Water storage for condo dwellers

Water is always at the top of any disaster preparedness list as it’s essential for survival. The generally accepted guideline is to set side 4 liters (1 gallon) of water per person, per day, for drinking and sanitation. Keep in mind that in a tropical country like the Philippines, even the slightest physical exertion is going to leave you dripping with perspiration, thereby causing your body to lose valuable water reserves.

While water storage options are readily available, the biggest problem is that they tend to be bulky and need cycling to prevent a build up of harmful bacteria. This can be especially problematic in condo units where space is a premium. Being a condo dweller in Metro Manila with a wife and water-intensive baby, I know first-hand how difficult this can be.

The solution I’ve found is to keep water caches in locations where they have practical every-day use. For example, a plastic jerry can with tap kept by the kitchen sink acts as water storage. Once in a while, we use it for washing dishes before topping up the jerry can with fresh tap water.

Plastic jerry cans for water storage

The clear plastic jerry can in the picture above holds 20 liters, which is enough to last one person for around 5 days. The blue plastic jerry cans hold just over 6 liters each. These can be purchased from hardware stores like Ace Hardware and True Value. (The 20 liter can was approximately Php300 and the blue 6 liter cans are Php49.)

We also keep additional jerry cans in a cupboard and bottled mineral water in the fridge and pantry, as well as a balde (water bucket) in the shower. In total, I estimate that my wife, baby and I can go almost two weeks just using the stored water in our one-bedroom condo unit.

Note: be sure to store as much of your water as possible at floor level. If stored high up, such as on shelving, movement during an earthquake could cause them to fall. This not only risks injuring someone but also means you lose some of your water reserves.

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7 responses to “Water storage for condo dwellers

  1. What I do is refill those Absolut or Wilkins gallon water bottles used for the kids milk formula.
    The most expensive part of buying water is the container, so refilling them saves you money and you have a ready supply. Ive stored some bottles for a year with no problems. Mark them so you use the older bottles first.

    1. Did you treat the water before storage to make them last for a year? Or did you just keep them in the dark?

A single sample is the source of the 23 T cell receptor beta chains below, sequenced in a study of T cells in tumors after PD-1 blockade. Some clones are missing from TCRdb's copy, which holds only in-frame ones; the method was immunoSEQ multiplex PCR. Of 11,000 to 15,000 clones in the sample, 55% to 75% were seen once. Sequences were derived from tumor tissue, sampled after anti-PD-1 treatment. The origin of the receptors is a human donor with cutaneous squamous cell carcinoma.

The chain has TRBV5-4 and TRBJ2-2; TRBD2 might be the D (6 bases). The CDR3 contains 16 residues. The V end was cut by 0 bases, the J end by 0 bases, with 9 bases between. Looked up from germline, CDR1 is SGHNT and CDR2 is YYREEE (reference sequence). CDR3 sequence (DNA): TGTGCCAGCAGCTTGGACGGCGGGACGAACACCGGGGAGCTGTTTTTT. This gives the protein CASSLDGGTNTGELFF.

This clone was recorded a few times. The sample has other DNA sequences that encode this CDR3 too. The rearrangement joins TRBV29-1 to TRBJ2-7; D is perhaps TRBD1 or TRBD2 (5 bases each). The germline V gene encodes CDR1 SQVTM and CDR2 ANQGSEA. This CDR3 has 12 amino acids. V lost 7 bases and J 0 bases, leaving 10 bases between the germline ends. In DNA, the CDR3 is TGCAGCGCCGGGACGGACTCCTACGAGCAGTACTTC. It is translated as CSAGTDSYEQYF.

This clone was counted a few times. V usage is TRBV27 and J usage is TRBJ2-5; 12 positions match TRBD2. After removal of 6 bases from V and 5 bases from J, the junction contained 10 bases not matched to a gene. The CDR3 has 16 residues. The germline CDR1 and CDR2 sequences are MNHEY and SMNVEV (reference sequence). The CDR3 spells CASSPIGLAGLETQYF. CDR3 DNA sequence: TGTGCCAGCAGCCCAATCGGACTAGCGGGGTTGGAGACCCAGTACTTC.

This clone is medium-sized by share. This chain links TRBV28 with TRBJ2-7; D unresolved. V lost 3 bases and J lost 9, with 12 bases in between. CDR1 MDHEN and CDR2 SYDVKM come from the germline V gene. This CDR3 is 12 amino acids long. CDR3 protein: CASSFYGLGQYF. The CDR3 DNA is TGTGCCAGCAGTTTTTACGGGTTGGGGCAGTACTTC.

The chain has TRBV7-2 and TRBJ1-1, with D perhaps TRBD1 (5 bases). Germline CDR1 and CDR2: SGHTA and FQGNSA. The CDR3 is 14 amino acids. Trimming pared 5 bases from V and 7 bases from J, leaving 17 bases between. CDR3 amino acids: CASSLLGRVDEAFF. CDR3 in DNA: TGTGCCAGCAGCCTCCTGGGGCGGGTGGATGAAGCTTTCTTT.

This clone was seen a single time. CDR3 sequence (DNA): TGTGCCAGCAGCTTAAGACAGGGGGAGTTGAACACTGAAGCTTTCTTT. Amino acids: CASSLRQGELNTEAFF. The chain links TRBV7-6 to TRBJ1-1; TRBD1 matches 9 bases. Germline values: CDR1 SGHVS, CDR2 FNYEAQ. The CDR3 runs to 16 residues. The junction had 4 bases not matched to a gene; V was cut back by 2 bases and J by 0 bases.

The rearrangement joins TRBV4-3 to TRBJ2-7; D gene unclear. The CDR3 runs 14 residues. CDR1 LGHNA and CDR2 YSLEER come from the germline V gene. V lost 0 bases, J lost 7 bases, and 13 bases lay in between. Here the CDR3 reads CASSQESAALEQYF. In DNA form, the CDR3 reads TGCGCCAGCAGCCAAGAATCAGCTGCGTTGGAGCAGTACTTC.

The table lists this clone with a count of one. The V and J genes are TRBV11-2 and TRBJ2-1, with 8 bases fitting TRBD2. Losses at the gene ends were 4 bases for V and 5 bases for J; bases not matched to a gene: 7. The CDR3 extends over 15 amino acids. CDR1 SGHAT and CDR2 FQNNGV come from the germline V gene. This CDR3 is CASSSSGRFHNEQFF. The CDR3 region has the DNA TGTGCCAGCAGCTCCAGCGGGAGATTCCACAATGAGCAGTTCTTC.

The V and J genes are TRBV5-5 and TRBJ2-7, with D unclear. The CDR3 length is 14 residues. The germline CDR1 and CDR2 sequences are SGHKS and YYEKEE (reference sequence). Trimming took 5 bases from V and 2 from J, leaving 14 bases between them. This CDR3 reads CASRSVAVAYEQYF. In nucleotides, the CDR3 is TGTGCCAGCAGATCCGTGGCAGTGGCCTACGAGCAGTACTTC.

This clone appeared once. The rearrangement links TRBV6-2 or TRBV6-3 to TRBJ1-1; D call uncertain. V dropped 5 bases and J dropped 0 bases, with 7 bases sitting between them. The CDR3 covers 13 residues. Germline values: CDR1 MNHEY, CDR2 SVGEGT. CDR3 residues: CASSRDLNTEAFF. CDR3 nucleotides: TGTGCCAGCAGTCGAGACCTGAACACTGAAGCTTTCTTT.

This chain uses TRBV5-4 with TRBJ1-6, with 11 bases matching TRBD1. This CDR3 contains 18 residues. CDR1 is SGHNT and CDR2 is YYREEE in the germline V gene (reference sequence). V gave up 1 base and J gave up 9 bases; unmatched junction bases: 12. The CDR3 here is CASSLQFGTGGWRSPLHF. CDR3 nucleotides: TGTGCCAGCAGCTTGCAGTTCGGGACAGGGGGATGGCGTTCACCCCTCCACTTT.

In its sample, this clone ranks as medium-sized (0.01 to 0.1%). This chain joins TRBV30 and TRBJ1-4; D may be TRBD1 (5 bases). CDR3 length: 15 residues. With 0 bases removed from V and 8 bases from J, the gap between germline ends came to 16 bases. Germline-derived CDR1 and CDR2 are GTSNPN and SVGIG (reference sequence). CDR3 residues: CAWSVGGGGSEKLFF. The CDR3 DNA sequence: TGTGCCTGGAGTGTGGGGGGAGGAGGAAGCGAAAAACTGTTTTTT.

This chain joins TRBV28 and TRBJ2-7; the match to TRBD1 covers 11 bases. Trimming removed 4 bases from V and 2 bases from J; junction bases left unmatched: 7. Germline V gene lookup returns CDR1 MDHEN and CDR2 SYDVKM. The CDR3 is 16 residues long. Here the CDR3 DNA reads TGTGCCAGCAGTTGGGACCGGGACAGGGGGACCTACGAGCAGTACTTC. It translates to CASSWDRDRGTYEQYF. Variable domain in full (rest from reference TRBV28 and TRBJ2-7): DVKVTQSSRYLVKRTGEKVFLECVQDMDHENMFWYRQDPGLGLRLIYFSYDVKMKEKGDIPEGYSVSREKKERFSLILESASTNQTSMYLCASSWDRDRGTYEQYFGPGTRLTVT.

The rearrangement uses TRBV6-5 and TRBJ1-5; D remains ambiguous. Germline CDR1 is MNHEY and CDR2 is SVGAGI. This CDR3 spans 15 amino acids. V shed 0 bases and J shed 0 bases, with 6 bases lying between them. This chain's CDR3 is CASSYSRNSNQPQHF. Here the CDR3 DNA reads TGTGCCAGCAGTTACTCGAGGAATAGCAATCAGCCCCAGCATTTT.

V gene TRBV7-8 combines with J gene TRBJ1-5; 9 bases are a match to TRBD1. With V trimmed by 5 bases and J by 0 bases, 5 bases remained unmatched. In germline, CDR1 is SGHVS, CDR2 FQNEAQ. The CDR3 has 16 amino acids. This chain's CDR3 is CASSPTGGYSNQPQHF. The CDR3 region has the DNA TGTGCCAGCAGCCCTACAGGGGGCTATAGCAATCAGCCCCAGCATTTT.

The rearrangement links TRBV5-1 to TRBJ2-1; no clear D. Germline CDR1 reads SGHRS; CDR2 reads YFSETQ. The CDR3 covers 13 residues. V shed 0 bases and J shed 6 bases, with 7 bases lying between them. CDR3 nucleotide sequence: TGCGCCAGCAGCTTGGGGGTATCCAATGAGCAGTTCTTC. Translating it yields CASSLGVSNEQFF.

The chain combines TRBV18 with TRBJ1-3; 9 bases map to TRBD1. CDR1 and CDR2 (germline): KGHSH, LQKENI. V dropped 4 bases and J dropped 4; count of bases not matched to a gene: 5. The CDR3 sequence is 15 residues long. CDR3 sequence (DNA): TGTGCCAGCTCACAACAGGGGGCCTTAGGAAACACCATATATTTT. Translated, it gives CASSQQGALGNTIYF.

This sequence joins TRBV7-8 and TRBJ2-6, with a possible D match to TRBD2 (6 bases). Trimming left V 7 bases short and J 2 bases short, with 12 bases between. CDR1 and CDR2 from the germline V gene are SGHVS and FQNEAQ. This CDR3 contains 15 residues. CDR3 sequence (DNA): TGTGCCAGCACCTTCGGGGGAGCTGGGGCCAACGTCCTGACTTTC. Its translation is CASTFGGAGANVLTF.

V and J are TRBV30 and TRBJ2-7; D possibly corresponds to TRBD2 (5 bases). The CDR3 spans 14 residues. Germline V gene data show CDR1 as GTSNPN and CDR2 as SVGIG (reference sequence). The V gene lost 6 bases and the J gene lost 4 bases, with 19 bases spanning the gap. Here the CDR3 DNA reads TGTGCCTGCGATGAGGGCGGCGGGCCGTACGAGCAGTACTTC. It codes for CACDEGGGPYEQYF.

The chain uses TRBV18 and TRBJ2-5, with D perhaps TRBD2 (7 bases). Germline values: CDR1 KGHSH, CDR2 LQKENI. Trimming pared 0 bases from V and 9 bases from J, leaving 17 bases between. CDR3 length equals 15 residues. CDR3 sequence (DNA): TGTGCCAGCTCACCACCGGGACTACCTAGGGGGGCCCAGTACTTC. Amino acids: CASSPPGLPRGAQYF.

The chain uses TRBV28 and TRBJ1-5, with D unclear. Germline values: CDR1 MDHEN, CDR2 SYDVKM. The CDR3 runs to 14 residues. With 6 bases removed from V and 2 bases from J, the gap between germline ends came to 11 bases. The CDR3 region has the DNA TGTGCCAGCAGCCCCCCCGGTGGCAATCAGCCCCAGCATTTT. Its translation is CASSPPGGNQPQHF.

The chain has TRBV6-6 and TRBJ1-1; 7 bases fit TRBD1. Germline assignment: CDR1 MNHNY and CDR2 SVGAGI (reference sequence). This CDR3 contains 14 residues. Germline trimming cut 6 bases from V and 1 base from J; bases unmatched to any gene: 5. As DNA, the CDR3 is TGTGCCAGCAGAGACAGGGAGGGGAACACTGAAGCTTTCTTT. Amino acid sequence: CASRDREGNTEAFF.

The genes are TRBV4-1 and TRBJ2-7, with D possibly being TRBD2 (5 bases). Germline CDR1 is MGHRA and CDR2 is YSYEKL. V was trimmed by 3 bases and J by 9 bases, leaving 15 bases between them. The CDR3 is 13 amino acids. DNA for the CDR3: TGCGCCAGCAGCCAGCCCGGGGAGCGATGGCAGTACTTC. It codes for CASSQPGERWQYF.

1. i just kept the bottles as is as i got them from the refilling station. Stored them in a corner or behind the door or even as a doorstop. Ive drunk “expired” water before and what the heck, water never expires! Just purify and its GTG again.

        1. What about bacterias in the water? When u store water the bacterias multiply so its good to treat it before drinking it.

          1. It depends on the water source. From my research, it seems that commercially bottled water can store for a year or more if it’s kept unopened. Like nimrod60c, I’ve also drunk ‘old’ bottled water and apart from a stale taste, it was fine. If you fill it yourself, you have to consider cleanliness of the source and storage container and it might be wise to treat it before drinking.

            There are lots of ways to treat water before drinking. Here’s a summary of a few:

            • Solar water disinfection (SODIS). (See related article.)
            • Bleach: add approx. 2-4 drops of bleach per liter of water (use plain household chlorine bleach with no additives).
            • Calcium Hypochlorite (used for treating swimming pool water)
            • UV light sterilizer, like a SteriPEN
            • Iodine: See instructions on instructables.com
            • Water filter. There are many different brands and models with different capabilities so you’ll need to look around for one that suits your needs.
          2. Remember this is water from a refilling station, not tap water so there is much less bacterial count hence storage is longer without any problems. I stuck with one water refilling station that has given consistent service, knowing their filtration and purification systems are always maintained. Oh, and I tip the guy who picks up our water so he makes sure its up to spec

  2. Consider using waterbeds for water storage. There are survivalist stores in the U.S. (unfortunately there are none in Manila) that offer water beds that are designed for Preppers.

    Water beds makes sense as water containers since although they are there – they are unobtrusive – they take up as much space as a regular bed (for comparison imagine having 110 liter barrels in your bedroom). Just make sure your structure can carry the weight of a water bed. A rule of thumb to remember is that 1 liter of water weighs 1 kilogram.

    SAFETY: Consider the possibility of a leak in your water bed – where will the water go? What will get damaged?

    Other than that you will be chugging away long after your taps have gone dry.

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